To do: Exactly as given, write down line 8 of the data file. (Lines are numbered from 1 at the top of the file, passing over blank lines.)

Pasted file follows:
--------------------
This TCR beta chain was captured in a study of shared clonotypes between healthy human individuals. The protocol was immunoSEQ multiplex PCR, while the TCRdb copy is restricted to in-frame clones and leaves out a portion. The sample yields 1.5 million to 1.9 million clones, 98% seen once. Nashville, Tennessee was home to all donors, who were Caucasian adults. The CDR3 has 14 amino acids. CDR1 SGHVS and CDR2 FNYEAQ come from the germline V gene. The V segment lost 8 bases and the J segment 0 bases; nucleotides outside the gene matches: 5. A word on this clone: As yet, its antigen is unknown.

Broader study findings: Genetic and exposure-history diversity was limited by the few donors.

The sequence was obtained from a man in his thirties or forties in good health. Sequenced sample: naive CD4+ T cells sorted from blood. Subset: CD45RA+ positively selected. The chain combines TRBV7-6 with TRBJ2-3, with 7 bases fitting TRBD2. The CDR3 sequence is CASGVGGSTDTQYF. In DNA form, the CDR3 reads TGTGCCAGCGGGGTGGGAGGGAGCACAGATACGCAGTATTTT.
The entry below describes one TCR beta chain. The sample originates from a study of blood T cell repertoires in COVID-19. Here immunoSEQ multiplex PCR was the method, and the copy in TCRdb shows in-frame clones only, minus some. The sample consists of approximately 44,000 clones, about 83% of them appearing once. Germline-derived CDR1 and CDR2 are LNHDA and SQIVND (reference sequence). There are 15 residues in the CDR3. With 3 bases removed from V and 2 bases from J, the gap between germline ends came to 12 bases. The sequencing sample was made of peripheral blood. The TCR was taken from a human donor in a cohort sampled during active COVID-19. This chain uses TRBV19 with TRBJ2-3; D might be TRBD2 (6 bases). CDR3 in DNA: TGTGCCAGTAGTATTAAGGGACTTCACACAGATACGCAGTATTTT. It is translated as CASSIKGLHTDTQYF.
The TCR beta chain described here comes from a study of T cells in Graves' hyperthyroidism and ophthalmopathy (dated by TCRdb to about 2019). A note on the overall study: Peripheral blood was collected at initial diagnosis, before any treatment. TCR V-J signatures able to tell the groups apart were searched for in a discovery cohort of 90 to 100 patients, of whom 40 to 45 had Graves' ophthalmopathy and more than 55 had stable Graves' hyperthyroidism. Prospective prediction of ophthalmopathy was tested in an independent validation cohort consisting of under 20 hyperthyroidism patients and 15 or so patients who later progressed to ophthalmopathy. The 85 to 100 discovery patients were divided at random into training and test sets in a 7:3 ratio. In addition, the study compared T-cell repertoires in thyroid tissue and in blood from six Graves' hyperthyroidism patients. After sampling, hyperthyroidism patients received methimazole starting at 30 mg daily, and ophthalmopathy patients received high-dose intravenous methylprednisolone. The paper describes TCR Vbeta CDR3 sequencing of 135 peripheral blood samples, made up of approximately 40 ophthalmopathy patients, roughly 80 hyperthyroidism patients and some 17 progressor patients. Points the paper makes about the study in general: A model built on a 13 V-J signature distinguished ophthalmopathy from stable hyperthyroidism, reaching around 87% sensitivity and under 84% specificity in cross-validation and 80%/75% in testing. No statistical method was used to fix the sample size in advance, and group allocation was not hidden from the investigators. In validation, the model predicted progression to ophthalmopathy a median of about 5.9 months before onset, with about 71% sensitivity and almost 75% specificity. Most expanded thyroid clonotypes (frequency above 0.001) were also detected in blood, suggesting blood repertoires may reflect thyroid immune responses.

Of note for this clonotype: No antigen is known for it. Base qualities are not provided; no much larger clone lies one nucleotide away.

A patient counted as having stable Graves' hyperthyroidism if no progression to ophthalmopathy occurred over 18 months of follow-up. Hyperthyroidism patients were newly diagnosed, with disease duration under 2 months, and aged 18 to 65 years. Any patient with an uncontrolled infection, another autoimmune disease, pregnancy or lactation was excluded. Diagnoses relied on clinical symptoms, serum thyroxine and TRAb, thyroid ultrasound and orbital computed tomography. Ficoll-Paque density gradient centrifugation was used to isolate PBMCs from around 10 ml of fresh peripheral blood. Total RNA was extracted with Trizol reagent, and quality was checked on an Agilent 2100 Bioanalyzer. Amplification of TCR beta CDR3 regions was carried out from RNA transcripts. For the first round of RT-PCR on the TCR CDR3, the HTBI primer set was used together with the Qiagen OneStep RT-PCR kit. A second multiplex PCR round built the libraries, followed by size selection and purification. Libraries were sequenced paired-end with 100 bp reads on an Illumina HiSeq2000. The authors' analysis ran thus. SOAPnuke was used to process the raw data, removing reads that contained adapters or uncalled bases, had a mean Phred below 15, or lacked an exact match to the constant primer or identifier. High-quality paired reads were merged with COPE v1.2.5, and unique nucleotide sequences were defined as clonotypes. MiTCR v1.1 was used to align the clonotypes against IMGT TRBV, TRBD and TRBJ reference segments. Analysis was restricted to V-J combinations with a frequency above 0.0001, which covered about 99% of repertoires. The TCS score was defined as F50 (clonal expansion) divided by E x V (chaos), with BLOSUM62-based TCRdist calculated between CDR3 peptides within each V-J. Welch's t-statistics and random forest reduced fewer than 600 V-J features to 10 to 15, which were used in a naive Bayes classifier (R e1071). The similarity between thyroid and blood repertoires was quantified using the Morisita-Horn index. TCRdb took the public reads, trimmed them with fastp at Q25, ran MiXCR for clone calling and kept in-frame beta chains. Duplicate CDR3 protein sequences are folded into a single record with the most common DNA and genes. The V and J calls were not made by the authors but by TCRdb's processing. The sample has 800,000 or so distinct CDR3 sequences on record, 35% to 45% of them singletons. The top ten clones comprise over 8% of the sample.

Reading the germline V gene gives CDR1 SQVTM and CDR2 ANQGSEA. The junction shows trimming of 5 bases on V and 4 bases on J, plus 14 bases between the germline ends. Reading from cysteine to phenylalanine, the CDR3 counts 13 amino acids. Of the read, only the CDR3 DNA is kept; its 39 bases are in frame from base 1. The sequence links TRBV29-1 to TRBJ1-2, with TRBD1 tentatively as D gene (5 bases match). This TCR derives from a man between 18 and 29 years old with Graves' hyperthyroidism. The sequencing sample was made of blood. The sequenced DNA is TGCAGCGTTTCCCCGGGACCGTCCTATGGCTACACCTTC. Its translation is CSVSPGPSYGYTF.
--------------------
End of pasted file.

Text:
Reading the germline V gene gives CDR1 SQVTM and CDR2 ANQGSEA. The junction shows trimming of 5 bases on V and 4 bases on J, plus 14 bases between the germline ends. Reading from cysteine to phenylalanine, the CDR3 counts 13 amino acids. Of the read, only the CDR3 DNA is kept; its 39 bases are in frame from base 1. The sequence links TRBV29-1 to TRBJ1-2, with TRBD1 tentatively as D gene (5 bases match). This TCR derives from a man between 18 and 29 years old with Graves' hyperthyroidism. The sequencing sample was made of blood. The sequenced DNA is TGCAGCGTTTCCCCGGGACCGTCCTATGGCTACACCTTC. Its translation is CSVSPGPSYGYTF.